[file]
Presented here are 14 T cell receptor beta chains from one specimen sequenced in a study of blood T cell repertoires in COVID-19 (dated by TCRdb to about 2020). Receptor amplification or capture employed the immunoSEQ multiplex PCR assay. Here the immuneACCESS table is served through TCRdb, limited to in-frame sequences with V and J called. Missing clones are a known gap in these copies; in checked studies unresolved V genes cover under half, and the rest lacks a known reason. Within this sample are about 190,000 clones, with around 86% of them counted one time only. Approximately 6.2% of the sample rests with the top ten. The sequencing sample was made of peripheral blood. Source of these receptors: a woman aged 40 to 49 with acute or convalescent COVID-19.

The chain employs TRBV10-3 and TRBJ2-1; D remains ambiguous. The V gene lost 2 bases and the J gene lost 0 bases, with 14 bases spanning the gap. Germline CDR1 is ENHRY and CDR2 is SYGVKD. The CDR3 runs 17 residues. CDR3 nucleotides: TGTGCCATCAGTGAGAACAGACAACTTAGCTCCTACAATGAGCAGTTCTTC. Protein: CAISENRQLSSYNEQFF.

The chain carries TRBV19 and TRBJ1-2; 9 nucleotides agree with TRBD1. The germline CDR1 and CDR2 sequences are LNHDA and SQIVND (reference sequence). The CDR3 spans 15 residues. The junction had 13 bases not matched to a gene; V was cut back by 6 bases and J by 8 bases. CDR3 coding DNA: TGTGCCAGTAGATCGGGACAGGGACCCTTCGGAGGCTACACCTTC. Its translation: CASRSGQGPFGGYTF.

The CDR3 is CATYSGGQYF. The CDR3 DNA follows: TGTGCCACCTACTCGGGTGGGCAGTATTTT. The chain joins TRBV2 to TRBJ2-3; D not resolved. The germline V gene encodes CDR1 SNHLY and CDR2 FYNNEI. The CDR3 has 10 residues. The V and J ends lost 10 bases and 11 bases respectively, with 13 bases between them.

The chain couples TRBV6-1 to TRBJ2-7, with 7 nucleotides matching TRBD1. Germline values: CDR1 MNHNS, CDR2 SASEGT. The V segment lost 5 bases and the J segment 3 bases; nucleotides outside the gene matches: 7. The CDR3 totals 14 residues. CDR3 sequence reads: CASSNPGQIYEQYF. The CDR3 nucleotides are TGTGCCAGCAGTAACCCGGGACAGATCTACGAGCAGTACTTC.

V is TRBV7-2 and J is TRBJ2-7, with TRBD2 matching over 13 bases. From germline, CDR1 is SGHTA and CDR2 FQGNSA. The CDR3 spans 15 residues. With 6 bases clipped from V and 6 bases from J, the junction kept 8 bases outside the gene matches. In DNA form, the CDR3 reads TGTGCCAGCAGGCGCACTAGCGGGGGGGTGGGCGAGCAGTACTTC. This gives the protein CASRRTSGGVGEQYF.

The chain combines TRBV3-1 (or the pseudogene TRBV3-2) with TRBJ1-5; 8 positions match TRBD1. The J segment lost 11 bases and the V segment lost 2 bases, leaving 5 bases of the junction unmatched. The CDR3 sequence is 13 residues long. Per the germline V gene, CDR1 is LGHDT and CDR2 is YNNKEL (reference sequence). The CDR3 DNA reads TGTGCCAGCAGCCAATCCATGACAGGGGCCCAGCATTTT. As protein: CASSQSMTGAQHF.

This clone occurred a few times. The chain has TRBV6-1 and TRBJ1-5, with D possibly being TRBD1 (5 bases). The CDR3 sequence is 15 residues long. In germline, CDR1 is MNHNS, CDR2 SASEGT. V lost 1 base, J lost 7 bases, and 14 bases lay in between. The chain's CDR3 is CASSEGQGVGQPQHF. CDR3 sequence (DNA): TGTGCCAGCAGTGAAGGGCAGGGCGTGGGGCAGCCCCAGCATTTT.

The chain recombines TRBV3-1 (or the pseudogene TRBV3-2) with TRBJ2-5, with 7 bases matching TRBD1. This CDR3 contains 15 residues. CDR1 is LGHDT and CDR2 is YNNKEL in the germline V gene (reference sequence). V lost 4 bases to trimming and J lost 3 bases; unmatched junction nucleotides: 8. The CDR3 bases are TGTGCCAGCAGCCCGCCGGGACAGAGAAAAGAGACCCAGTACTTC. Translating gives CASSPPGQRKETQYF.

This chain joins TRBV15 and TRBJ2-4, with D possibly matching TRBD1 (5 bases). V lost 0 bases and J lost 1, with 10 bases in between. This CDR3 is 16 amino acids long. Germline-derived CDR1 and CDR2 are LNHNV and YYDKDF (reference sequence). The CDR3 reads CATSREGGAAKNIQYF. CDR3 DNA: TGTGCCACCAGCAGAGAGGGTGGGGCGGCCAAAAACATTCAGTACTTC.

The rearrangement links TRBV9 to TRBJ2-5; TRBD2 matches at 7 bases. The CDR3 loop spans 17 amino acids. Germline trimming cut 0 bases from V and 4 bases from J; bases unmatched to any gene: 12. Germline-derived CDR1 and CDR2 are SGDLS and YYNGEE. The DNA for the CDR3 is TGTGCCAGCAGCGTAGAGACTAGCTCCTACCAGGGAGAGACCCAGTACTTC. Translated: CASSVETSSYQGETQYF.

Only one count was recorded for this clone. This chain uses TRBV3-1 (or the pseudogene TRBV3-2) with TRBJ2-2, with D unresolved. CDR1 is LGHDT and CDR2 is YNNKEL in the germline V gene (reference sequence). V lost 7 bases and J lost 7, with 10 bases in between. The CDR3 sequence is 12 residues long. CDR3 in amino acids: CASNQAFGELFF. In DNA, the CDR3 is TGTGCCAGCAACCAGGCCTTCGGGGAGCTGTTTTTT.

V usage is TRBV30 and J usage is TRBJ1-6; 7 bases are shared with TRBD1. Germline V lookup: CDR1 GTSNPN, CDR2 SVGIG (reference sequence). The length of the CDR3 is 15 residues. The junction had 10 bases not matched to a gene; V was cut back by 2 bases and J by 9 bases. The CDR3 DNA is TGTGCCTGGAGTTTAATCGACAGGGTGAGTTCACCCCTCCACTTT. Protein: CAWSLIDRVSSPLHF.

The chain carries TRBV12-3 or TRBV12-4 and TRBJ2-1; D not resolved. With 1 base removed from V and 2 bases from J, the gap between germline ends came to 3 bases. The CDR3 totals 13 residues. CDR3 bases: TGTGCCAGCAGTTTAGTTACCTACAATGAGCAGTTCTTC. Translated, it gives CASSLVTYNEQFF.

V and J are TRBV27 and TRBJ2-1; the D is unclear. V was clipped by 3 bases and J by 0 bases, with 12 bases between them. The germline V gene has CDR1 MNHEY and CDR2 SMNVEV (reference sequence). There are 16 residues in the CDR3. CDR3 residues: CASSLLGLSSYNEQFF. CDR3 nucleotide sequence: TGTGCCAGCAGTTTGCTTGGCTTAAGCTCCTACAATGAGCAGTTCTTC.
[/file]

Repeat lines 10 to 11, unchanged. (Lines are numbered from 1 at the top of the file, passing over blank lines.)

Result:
This chain joins TRBV15 and TRBJ2-4, with D possibly matching TRBD1 (5 bases). V lost 0 bases and J lost 1, with 10 bases in between. This CDR3 is 16 amino acids long. Germline-derived CDR1 and CDR2 are LNHNV and YYDKDF (reference sequence). The CDR3 reads CATSREGGAAKNIQYF. CDR3 DNA: TGTGCCACCAGCAGAGAGGGTGGGGCGGCCAAAAACATTCAGTACTTC.

The rearrangement links TRBV9 to TRBJ2-5; TRBD2 matches at 7 bases. The CDR3 loop spans 17 amino acids. Germline trimming cut 0 bases from V and 4 bases from J; bases unmatched to any gene: 12. Germline-derived CDR1 and CDR2 are SGDLS and YYNGEE. The DNA for the CDR3 is TGTGCCAGCAGCGTAGAGACTAGCTCCTACCAGGGAGAGACCCAGTACTTC. Translated: CASSVETSSYQGETQYF.